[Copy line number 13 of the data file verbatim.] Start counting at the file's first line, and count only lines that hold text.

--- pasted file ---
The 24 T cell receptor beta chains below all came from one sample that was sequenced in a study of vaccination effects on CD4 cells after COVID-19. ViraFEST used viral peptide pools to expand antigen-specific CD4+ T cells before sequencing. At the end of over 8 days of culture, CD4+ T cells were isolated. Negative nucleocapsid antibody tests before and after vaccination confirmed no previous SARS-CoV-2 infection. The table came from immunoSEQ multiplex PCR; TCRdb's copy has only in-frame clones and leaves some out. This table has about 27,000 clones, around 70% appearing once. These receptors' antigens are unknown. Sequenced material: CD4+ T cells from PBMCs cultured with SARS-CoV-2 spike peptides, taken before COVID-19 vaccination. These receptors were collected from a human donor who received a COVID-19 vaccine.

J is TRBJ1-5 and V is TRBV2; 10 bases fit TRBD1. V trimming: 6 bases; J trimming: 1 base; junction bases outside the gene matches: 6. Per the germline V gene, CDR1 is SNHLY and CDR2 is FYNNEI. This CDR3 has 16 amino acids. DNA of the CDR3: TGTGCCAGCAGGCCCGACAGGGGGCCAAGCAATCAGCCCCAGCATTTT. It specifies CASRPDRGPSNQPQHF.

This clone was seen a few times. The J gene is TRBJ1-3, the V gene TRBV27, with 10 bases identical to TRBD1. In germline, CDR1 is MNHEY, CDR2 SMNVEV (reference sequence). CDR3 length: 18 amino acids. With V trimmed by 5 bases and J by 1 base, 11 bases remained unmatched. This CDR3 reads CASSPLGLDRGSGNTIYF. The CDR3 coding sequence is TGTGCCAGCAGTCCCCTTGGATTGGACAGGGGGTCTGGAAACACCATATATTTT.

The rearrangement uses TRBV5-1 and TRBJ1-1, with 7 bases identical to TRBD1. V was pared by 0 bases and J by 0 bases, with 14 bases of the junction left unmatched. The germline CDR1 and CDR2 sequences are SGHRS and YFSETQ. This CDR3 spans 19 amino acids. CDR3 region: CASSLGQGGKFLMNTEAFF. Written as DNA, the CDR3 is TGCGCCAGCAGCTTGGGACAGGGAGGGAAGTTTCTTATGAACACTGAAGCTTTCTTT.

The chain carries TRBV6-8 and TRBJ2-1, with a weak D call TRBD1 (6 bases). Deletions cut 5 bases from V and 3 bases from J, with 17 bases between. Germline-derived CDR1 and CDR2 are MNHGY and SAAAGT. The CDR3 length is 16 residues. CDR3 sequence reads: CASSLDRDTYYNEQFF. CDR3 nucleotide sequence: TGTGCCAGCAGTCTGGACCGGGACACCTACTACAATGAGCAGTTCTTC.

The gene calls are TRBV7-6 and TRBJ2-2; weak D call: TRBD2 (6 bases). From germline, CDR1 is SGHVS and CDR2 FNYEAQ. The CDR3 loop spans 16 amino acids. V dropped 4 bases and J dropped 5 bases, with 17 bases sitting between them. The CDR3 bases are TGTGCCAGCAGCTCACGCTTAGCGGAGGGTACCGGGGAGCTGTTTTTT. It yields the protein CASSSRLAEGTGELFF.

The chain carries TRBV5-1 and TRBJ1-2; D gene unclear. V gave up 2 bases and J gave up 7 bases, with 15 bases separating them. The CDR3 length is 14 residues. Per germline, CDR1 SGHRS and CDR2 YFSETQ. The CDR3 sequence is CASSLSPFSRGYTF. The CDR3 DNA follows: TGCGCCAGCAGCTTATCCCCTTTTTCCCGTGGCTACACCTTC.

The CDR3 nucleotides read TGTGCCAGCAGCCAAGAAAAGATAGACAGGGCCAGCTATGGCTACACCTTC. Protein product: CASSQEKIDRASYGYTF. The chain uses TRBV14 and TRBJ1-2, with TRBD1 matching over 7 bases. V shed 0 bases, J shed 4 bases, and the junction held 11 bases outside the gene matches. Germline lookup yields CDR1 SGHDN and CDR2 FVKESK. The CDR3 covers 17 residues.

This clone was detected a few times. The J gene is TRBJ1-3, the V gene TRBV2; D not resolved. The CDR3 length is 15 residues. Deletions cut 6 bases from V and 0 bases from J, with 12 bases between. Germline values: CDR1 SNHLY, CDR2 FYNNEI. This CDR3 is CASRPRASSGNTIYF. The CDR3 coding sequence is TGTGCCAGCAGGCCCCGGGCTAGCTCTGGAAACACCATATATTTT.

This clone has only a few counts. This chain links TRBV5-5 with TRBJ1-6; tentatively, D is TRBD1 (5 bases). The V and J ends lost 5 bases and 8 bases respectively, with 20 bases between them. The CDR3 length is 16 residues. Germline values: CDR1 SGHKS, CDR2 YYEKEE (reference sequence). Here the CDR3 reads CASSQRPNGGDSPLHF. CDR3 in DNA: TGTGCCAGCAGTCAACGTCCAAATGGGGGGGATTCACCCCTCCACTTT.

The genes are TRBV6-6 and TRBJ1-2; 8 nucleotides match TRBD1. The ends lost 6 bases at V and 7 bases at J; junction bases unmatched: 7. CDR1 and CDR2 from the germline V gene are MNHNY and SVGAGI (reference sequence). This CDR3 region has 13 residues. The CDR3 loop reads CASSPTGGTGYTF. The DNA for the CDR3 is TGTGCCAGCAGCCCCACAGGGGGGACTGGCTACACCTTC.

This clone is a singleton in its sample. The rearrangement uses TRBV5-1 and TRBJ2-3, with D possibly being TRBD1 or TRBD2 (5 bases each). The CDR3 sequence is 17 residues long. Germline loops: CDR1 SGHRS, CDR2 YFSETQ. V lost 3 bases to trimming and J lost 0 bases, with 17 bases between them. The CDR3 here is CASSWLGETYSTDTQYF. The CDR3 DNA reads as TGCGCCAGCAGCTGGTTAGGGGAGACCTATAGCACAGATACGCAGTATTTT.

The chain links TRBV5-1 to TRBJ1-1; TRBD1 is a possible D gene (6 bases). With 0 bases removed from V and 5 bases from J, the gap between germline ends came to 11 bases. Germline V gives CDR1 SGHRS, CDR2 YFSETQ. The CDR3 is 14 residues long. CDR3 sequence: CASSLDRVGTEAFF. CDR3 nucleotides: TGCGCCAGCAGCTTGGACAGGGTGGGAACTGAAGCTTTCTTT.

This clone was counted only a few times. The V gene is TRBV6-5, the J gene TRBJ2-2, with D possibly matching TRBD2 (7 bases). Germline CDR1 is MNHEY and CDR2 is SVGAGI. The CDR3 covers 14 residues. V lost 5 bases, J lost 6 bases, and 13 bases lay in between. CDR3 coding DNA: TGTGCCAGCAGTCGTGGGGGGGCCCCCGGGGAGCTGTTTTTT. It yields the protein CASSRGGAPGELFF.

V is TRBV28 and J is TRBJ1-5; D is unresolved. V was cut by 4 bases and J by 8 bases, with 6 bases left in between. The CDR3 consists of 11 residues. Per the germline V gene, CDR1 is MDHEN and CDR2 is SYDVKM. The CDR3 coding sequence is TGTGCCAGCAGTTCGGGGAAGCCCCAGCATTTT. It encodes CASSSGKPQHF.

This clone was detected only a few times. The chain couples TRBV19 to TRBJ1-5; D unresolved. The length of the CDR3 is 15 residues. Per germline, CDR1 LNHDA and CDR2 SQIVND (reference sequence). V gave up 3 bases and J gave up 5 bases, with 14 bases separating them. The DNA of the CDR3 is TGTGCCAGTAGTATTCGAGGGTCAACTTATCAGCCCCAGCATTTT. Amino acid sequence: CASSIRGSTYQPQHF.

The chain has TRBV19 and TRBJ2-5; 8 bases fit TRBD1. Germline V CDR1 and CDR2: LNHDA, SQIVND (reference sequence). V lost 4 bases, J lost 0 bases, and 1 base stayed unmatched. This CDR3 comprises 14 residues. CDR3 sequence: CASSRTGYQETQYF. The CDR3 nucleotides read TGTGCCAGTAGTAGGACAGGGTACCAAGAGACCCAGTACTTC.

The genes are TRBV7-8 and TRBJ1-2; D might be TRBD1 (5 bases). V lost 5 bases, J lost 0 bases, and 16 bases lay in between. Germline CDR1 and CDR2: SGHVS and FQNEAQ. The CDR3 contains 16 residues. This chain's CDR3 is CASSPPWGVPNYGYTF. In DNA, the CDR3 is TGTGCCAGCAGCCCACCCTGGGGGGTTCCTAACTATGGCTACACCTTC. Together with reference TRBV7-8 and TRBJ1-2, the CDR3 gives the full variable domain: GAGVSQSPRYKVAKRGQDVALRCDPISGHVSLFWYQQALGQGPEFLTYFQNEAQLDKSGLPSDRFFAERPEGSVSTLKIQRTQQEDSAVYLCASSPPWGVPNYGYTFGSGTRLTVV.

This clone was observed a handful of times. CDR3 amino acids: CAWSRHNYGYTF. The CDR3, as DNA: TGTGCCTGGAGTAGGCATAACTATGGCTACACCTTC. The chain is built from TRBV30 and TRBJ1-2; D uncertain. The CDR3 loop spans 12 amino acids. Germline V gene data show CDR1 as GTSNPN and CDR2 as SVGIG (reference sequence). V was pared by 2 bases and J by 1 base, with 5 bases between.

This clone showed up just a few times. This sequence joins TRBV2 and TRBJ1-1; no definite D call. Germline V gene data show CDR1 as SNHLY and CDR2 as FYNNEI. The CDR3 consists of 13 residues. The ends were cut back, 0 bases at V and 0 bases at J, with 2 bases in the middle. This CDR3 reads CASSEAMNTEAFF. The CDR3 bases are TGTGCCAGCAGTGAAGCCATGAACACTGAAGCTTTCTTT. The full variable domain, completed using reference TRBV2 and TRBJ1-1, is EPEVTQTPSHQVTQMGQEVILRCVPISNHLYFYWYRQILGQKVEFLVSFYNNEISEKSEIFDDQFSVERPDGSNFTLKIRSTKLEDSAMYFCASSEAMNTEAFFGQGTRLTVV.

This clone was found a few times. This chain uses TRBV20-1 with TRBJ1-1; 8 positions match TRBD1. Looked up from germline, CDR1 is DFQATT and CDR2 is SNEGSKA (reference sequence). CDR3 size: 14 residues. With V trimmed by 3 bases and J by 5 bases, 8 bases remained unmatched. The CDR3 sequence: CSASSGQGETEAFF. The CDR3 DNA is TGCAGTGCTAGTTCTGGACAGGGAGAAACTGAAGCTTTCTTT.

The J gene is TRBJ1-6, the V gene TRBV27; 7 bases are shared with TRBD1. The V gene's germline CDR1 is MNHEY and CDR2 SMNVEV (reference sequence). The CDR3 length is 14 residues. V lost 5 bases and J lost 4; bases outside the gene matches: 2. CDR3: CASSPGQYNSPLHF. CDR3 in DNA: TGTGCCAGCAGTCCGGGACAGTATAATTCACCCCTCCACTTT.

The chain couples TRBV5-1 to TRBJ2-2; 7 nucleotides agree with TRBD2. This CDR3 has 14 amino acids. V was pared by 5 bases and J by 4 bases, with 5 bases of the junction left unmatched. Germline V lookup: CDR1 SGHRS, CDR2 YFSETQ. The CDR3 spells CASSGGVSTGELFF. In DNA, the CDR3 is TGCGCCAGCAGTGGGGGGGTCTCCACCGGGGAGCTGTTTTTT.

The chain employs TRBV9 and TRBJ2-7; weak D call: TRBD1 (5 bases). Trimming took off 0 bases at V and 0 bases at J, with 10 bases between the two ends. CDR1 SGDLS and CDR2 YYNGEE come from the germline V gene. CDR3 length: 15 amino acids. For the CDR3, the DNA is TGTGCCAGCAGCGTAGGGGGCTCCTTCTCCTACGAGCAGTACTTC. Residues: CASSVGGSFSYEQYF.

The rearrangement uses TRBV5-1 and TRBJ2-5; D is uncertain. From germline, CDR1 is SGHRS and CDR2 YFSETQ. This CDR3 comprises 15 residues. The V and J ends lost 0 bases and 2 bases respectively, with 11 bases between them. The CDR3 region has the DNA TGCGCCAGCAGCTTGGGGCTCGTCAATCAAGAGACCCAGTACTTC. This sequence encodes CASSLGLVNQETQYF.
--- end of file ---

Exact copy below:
The chain links TRBV5-1 to TRBJ1-1; TRBD1 is a possible D gene (6 bases). With 0 bases removed from V and 5 bases from J, the gap between germline ends came to 11 bases. Germline V gives CDR1 SGHRS, CDR2 YFSETQ. The CDR3 is 14 residues long. CDR3 sequence: CASSLDRVGTEAFF. CDR3 nucleotides: TGCGCCAGCAGCTTGGACAGGGTGGGAACTGAAGCTTTCTTT.